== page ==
Eight Disciples take a lesson in humility
Her little hand whips into the air. "Doing something nice for someone else," she tells the Bible teacher - 15 points to the Eight Disciples.
The Hot Cross Buns team look disappointed. Humility is the lesson of the day.
Simon Greening is taking his weekly 30-minute Bible class for 9 to 11-year-olds at Howick's Owairoa Primary School in Auckland.
The Churches Education Commission teaches in 800 schools and Greening, its chief executive, says there are no-go topics - hell, the virgin birth and indoctrination.
'I want to steer us away from anything controversial. We stay away from hell, but we do teach kids about facing fears.'
If children ask about hell, a teacher is supposed to talk about heaven, because it's positive. But what if questions arise about Santa and evolution?
Greening says teachers are advised to use the parent answer: 'Ask your mum or dad.'
He says the days of Bible teachers preaching at children are gone, although the commission came under fire last month after a church recruiter labelled schools under-utilised "mission fields".
Back in the classroom the students are guessing what humility means. 'Is it something that makes you feel really bad?' a girl with blonde braids asks. "Not really. Close though," Greening says.
'Something funny,' another child chirps. 'No, insulting,' another child adds.
Greening smiles and says: "It's a difficult word to define. This is probably the trickiest question I've asked you all term." He describes how Jesus displayed humility during a Passover meal. 'Jesus did something amazing. He got up and washed each of the disciples' feet. Humility is having an accurate view of oneself."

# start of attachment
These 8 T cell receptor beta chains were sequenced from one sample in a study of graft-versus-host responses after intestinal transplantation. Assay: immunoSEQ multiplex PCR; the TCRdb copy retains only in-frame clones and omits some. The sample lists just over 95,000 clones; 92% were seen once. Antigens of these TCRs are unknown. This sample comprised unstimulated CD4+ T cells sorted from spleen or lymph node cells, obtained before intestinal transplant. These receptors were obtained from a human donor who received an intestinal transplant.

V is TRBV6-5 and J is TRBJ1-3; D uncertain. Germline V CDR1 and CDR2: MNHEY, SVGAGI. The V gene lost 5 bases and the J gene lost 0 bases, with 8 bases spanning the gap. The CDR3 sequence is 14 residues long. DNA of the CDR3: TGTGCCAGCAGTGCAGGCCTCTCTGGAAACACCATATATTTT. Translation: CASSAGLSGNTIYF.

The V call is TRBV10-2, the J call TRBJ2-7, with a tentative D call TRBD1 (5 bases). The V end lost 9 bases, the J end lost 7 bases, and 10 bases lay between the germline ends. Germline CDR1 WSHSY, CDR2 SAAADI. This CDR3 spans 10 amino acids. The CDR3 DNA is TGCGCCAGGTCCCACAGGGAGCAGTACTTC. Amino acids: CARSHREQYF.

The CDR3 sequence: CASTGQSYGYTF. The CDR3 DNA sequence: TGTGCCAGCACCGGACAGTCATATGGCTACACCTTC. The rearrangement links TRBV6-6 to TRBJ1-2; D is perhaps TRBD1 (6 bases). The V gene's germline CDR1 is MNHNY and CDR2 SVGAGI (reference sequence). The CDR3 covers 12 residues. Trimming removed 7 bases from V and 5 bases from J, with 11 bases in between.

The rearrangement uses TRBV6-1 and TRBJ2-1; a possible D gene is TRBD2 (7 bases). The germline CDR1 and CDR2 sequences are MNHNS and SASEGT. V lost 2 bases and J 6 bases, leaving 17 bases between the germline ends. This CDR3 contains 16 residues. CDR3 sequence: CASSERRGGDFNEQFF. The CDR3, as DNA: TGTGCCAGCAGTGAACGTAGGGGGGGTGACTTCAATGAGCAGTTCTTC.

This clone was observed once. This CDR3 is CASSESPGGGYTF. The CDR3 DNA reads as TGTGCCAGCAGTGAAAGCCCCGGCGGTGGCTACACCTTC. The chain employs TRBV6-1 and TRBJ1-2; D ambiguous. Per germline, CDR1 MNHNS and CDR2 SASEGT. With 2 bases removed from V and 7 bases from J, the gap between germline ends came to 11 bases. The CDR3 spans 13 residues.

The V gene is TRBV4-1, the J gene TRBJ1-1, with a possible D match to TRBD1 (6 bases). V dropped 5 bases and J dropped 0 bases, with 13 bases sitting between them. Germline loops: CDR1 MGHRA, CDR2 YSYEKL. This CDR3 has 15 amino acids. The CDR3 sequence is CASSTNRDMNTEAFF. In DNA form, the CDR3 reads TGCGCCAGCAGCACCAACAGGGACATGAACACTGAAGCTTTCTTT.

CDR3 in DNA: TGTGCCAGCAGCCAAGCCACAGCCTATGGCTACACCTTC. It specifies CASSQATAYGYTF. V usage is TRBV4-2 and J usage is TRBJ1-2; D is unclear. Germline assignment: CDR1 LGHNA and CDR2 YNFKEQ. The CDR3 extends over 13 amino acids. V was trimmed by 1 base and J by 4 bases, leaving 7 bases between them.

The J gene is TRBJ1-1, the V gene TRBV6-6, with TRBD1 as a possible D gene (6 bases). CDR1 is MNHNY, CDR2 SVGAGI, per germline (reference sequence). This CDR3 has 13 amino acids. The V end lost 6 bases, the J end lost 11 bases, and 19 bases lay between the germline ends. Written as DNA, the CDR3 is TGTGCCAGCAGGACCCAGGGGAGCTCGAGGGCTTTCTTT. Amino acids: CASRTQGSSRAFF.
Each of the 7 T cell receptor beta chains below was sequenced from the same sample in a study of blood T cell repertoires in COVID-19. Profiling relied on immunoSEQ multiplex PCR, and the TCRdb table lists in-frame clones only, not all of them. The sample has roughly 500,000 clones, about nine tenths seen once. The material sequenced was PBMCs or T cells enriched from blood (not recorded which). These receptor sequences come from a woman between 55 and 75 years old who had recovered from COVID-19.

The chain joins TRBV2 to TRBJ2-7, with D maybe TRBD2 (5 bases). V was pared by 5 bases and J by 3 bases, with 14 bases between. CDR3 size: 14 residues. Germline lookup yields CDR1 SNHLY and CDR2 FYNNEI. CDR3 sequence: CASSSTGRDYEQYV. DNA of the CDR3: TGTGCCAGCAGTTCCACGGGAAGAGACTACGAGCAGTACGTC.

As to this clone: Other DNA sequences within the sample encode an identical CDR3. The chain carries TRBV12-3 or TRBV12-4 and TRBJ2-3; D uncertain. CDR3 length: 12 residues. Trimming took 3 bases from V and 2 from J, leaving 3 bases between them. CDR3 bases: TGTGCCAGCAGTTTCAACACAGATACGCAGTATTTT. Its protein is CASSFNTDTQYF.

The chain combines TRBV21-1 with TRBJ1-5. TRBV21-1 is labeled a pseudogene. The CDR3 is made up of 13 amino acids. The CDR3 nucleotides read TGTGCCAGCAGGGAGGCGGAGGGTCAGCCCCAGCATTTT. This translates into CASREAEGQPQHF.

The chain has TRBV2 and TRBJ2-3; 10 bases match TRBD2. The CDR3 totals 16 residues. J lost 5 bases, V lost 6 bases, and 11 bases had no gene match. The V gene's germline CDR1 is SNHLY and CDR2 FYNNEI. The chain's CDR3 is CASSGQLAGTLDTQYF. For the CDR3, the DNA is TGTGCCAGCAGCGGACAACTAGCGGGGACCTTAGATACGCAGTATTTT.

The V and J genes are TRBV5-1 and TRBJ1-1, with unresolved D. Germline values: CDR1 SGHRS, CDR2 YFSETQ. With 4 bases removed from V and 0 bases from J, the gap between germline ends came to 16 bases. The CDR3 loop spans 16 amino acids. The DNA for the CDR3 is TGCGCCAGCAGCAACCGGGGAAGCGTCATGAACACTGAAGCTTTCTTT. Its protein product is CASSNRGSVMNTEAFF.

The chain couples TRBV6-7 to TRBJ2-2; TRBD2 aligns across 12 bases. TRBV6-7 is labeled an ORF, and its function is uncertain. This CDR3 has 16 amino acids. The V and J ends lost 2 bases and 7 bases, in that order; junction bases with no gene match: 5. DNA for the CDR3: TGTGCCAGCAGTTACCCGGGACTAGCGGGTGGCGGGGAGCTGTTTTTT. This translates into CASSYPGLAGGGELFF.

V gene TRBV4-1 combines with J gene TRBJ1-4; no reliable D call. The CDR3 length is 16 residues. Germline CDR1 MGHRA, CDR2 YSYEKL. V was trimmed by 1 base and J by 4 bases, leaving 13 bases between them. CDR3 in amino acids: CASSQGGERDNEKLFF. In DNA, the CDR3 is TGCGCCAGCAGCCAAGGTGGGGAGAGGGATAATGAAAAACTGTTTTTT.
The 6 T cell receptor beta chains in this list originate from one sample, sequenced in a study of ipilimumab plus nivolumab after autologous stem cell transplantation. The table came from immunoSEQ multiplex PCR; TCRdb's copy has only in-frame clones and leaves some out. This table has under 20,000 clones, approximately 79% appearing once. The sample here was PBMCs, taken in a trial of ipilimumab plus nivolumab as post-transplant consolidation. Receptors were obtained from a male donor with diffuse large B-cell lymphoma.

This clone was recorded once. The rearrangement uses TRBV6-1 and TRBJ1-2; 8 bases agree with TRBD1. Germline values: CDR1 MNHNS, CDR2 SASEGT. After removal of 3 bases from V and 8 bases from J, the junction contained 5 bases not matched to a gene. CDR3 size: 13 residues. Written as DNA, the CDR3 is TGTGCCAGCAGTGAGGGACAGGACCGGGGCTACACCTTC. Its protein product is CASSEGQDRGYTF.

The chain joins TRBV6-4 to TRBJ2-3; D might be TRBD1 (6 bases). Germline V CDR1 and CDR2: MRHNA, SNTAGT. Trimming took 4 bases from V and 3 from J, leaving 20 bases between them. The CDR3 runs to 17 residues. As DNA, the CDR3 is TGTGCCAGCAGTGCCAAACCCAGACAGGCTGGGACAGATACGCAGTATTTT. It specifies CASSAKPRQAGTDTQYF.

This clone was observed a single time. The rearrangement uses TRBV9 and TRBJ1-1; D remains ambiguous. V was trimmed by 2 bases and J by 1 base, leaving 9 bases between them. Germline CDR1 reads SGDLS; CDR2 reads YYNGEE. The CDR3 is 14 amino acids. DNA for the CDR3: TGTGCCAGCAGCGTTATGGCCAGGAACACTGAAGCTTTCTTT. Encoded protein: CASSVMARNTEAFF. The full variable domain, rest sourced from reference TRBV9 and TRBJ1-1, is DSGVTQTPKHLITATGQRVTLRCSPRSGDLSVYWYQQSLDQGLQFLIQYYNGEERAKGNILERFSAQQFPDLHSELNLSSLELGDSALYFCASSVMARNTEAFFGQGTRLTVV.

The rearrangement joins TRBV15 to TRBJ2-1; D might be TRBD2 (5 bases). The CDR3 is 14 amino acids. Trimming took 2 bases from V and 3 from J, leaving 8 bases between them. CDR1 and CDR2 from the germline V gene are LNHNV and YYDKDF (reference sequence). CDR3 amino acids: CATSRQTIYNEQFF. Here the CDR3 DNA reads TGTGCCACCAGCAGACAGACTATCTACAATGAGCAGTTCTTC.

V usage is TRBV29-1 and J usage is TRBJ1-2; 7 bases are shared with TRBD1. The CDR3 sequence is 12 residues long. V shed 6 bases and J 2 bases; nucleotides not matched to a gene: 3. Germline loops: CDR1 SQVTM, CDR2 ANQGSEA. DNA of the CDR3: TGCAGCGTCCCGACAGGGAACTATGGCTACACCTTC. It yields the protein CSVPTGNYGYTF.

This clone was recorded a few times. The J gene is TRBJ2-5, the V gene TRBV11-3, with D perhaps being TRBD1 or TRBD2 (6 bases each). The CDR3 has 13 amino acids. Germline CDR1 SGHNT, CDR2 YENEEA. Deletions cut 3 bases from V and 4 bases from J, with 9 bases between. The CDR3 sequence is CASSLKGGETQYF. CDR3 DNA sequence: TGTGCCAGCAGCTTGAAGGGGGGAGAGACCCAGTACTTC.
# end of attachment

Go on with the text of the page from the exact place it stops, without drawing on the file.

After the lesson children are tested on the verse, then a quickfire Bible drill. The first child to find the verse wins points. Small toys are up for grabs. Sweets are no longer PC.
So what do the children learn?
'How they used to live in the time of Jesus. Where he was born,' a boy says, his classmate adding: 'How Jesus did miracles and how we can do the same thing.'
Another few students say the class is fun and teaches them how to do good things.
It has been 30 minutes. The children's teacher has been silent throughout while he marked papers. But time is up and Greening must gather up his laptop and leftover prizes.
The door opens and two children come back in, books under their arms. They have spent the lesson in the library, their parents having opted them out.
Will they grow up showing less humility?
Our public schools are secular by law, but a loophole allows them to close during the day for religious education. Some of the criticism aimed at Bible lessons centres on the ostracising of children who have been opted- out. Other parents have complained they were not informed of Bible class until their children came home chatting about Jesus.
Owairoa principal Alan McIntyre sends opt-out forms with enrolment forms, but he says the school supports the lessons promoting values. 'A lot of people rely on the school for promoting those values.'
Greening accepts some schools are not as good as Owairoa at informing parents of the opt-out clause. He is hoping to put a template form on the commission's own website so all schools and parents can access it. 'We want to ensure parents know clearly from the school about opt-out procedures. I can't vouch for every school ensuring that happens.'
Sunday Star Times